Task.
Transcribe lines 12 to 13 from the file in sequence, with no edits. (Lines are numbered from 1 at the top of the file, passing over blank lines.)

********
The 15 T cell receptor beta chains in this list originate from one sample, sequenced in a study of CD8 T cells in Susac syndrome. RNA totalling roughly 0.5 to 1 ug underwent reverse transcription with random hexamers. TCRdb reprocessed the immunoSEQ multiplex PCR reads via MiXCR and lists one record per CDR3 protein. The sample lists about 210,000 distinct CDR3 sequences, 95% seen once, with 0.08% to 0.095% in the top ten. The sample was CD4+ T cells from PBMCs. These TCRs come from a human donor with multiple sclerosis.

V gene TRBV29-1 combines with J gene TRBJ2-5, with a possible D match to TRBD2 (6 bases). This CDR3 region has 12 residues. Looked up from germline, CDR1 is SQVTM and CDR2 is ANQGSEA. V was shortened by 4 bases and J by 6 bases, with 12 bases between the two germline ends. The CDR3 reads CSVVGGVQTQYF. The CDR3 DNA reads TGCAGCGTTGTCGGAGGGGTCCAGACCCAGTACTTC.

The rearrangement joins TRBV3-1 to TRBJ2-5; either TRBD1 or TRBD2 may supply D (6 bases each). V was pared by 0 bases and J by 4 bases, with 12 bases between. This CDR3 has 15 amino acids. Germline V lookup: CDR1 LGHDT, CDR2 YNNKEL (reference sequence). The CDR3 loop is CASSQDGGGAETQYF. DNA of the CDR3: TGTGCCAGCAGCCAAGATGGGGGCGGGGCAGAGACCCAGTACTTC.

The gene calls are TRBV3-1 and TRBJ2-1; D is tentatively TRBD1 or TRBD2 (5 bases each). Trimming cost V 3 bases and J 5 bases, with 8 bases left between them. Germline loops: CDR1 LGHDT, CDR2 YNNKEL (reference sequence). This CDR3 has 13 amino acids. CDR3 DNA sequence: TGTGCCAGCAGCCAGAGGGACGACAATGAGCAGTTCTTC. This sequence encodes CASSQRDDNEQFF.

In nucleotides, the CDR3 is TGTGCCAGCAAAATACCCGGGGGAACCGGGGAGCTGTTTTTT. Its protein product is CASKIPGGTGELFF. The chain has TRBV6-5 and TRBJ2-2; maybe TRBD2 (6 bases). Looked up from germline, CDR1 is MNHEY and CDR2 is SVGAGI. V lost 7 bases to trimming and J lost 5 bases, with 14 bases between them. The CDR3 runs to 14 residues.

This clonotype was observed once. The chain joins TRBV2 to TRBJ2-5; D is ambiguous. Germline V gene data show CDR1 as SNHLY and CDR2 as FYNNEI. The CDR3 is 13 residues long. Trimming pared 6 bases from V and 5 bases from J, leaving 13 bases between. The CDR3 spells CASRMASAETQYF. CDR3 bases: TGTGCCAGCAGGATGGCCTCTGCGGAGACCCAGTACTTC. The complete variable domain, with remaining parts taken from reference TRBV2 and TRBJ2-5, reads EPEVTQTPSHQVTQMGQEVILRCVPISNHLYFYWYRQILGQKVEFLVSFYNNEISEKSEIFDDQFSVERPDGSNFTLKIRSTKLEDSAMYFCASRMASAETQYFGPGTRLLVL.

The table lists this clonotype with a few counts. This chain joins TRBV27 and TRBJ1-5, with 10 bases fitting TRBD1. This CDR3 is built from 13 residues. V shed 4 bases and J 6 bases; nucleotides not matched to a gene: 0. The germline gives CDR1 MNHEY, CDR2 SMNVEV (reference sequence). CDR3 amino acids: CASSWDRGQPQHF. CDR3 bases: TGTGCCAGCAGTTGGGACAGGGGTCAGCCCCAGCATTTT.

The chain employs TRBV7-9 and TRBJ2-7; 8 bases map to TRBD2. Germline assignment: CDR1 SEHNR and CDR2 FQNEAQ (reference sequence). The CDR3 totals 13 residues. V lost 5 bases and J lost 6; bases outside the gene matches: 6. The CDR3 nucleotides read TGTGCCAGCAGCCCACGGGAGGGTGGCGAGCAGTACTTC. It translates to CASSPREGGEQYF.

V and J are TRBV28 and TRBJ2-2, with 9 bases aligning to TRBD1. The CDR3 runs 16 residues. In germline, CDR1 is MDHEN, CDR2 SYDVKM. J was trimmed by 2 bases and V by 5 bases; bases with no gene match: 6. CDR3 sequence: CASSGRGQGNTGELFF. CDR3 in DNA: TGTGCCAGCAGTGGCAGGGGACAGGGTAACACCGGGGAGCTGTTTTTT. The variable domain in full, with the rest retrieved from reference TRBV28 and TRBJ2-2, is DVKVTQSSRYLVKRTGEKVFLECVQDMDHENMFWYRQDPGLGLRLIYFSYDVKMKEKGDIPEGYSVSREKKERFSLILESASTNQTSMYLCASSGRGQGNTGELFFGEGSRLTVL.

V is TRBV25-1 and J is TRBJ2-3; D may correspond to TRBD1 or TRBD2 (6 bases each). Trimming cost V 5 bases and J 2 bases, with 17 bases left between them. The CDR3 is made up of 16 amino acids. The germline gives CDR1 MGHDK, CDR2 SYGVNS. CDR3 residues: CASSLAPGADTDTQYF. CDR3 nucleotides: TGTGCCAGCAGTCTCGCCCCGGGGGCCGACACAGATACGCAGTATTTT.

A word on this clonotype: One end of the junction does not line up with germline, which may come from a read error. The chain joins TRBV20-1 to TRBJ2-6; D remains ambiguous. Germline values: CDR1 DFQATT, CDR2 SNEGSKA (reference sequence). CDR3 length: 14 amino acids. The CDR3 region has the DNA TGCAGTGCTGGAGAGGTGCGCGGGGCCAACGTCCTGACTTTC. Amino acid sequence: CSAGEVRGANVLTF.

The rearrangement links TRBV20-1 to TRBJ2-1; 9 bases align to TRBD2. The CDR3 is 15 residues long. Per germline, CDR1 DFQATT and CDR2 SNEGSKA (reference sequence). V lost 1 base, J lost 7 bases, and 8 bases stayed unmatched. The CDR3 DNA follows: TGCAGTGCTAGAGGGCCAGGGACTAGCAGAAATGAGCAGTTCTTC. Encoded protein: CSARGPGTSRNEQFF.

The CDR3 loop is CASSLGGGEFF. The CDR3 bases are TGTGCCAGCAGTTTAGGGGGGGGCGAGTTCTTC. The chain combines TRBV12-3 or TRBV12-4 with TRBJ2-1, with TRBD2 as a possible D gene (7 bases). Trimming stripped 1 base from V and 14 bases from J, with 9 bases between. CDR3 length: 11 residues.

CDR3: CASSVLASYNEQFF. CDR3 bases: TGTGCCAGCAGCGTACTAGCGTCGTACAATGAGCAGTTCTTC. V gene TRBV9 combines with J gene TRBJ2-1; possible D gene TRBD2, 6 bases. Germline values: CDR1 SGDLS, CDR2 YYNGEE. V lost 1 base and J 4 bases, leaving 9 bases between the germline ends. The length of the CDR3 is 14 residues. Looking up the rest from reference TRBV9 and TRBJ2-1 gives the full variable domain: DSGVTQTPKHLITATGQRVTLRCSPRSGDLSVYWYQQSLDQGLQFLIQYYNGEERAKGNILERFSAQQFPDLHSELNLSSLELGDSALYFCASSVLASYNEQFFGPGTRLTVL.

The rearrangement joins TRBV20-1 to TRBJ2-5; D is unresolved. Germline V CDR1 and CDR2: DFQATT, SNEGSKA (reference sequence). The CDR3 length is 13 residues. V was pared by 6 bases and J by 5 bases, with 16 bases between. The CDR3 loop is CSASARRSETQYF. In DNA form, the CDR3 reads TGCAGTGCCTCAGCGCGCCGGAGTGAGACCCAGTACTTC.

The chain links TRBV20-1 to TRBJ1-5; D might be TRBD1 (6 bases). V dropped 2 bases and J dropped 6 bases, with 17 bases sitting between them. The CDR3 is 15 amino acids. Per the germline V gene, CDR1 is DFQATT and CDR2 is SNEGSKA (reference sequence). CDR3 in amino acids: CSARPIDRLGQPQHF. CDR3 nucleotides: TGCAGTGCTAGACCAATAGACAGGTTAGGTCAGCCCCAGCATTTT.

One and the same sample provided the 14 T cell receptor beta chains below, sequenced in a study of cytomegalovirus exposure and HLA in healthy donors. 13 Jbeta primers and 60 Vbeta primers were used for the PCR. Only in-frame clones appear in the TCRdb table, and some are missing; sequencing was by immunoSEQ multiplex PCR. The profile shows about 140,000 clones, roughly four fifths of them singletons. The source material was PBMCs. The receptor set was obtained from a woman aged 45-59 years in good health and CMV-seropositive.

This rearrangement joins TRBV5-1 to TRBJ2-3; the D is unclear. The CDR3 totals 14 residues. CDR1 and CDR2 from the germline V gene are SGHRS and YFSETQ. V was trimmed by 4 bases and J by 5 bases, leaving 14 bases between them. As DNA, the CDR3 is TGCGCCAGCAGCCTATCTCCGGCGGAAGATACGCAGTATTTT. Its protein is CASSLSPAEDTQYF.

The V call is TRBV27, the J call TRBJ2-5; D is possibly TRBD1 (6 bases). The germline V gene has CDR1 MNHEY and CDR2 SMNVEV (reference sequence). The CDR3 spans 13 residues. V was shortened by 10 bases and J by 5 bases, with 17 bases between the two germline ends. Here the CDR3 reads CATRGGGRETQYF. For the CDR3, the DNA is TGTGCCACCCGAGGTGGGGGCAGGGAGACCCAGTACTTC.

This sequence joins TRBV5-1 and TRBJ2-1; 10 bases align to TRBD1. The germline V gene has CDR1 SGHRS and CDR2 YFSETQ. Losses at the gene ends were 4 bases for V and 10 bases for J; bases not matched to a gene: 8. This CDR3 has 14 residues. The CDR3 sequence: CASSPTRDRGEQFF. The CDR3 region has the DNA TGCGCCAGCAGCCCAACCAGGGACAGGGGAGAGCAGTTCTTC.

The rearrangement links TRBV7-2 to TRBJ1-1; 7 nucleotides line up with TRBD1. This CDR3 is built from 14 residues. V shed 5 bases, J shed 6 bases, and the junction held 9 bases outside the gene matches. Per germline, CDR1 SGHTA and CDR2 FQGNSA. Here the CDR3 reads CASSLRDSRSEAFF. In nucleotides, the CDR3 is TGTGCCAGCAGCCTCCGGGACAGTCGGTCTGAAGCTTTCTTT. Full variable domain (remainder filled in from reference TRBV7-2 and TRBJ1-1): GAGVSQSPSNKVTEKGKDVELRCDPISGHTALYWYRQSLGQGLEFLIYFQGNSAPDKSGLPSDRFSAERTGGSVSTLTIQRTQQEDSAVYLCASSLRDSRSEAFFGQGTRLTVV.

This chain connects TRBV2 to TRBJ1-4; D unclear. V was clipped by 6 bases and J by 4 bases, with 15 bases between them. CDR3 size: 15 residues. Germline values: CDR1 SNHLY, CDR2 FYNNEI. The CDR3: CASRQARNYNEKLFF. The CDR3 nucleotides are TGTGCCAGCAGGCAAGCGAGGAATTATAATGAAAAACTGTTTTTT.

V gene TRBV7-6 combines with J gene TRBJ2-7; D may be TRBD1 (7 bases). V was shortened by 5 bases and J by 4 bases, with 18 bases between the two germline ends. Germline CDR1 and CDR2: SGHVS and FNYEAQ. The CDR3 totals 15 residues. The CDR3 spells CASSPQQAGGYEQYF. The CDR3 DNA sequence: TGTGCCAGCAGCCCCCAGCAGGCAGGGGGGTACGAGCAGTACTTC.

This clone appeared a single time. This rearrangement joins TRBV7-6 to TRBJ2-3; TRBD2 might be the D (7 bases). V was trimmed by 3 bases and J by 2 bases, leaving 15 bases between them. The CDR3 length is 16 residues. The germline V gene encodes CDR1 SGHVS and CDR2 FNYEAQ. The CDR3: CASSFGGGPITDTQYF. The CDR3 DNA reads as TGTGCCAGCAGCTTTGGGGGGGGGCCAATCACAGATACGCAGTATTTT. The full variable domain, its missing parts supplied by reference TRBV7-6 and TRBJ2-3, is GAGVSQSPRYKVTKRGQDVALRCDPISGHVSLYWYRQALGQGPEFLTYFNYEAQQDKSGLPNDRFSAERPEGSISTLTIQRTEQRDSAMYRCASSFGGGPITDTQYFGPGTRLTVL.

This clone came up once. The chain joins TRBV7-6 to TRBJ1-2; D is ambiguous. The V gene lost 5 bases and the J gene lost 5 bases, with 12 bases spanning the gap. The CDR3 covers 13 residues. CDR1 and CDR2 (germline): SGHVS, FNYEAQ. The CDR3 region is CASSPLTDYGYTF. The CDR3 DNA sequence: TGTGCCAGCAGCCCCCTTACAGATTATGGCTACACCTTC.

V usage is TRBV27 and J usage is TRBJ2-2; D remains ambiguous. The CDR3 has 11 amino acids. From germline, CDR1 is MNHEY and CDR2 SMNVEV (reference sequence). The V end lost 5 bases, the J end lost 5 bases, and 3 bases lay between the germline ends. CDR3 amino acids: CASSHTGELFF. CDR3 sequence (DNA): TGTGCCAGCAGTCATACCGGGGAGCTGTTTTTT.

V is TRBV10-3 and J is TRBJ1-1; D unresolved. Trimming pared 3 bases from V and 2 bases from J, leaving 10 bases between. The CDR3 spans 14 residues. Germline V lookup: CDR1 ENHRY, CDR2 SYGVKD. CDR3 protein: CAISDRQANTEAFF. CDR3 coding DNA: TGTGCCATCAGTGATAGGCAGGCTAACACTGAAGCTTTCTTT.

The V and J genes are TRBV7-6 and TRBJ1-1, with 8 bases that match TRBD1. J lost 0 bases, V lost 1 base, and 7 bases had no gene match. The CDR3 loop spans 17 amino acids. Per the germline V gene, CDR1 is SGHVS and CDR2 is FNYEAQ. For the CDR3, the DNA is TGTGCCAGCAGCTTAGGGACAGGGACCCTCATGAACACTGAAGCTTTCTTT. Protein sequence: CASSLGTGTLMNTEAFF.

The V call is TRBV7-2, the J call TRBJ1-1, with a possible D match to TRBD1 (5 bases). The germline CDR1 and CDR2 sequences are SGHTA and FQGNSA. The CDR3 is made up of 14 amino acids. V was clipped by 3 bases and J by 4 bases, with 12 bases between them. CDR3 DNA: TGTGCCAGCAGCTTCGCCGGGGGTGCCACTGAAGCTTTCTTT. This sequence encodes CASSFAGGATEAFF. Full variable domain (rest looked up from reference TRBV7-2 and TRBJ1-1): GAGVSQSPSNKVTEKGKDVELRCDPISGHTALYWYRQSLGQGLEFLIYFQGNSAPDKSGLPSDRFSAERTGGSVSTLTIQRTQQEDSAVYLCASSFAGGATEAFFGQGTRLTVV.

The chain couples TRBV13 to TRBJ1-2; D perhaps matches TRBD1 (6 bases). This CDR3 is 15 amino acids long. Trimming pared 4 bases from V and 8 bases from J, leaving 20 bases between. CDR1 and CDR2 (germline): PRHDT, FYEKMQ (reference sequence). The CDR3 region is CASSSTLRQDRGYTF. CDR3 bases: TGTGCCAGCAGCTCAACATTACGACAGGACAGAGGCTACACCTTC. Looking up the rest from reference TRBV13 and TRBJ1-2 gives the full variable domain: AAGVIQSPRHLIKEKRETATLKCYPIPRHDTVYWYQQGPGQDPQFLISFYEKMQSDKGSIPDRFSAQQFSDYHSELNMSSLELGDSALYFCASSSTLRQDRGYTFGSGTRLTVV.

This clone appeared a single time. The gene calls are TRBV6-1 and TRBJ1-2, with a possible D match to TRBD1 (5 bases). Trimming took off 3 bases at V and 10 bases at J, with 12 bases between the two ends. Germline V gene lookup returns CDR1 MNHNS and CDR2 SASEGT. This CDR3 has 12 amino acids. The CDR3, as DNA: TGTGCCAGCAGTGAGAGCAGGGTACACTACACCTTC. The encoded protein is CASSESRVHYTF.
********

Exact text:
The rearrangement links TRBV20-1 to TRBJ2-1; 9 bases align to TRBD2. The CDR3 is 15 residues long. Per germline, CDR1 DFQATT and CDR2 SNEGSKA (reference sequence). V lost 1 base, J lost 7 bases, and 8 bases stayed unmatched. The CDR3 DNA follows: TGCAGTGCTAGAGGGCCAGGGACTAGCAGAAATGAGCAGTTCTTC. Encoded protein: CSARGPGTSRNEQFF.

The CDR3 loop is CASSLGGGEFF. The CDR3 bases are TGTGCCAGCAGTTTAGGGGGGGGCGAGTTCTTC. The chain combines TRBV12-3 or TRBV12-4 with TRBJ2-1, with TRBD2 as a possible D gene (7 bases). Trimming stripped 1 base from V and 14 bases from J, with 9 bases between. CDR3 length: 11 residues.